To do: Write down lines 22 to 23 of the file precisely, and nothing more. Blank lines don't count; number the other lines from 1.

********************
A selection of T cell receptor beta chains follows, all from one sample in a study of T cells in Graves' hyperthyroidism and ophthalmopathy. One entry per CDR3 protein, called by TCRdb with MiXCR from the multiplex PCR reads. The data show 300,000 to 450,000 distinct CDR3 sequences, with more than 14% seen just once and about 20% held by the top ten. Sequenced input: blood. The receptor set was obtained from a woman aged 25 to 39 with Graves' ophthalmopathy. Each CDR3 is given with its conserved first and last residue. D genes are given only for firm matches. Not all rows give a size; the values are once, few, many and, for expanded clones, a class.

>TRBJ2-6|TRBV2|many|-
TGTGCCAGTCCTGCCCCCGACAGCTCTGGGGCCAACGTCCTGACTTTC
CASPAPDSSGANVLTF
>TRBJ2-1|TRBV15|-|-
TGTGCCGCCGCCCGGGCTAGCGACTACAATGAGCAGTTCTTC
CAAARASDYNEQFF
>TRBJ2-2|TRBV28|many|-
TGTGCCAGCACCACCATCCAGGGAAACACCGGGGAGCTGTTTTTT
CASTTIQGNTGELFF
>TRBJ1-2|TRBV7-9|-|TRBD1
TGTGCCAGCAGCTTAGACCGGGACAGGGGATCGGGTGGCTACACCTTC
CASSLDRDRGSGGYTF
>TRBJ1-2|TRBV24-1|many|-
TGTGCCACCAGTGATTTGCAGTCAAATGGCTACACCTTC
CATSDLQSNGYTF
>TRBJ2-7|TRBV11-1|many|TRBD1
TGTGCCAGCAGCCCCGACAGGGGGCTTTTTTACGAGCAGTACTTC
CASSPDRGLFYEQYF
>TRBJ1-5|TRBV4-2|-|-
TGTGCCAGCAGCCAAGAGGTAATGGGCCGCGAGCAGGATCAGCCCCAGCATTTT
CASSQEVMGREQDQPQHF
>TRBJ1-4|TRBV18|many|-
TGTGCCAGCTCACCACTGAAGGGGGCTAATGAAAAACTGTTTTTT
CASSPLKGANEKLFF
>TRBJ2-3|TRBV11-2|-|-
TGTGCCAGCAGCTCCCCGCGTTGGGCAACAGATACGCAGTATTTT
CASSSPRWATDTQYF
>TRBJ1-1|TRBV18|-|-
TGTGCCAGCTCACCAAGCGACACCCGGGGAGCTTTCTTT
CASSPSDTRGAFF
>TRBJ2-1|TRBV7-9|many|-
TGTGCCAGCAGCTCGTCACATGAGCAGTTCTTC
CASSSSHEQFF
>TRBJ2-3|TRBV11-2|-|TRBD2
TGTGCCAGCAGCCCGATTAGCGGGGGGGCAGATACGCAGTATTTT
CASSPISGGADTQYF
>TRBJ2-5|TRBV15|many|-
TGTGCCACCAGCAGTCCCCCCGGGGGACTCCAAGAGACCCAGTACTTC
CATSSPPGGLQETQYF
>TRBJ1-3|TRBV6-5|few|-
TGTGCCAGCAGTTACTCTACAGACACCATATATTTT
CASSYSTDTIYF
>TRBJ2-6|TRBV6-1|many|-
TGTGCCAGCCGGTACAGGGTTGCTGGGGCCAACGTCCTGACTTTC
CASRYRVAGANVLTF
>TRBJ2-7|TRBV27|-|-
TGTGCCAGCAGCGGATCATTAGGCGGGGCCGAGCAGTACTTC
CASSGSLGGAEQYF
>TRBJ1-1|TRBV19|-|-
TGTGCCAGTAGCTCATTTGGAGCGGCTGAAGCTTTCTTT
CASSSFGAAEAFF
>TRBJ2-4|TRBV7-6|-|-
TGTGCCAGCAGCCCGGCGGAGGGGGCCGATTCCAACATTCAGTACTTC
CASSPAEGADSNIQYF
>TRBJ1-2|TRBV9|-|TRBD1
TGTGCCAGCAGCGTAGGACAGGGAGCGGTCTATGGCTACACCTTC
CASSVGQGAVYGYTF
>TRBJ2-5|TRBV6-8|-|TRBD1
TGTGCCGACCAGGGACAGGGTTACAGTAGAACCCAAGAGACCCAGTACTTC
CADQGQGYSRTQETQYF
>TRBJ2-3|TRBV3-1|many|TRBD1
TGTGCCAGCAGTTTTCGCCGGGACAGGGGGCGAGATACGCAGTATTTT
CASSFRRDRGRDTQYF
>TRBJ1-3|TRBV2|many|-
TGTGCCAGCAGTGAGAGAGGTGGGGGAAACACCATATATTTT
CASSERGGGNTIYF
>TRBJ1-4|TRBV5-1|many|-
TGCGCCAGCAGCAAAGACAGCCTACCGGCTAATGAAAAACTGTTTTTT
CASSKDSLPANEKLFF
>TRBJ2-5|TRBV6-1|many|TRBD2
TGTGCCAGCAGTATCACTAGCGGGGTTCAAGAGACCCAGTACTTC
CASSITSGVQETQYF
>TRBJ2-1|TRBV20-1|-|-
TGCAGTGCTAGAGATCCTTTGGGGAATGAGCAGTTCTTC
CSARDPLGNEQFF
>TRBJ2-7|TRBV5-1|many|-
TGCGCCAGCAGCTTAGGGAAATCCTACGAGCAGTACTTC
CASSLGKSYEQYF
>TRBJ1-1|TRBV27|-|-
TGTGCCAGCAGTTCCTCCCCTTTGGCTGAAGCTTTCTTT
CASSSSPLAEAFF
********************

CASSQEVMGREQDQPQHF
>TRBJ1-4|TRBV18|many|-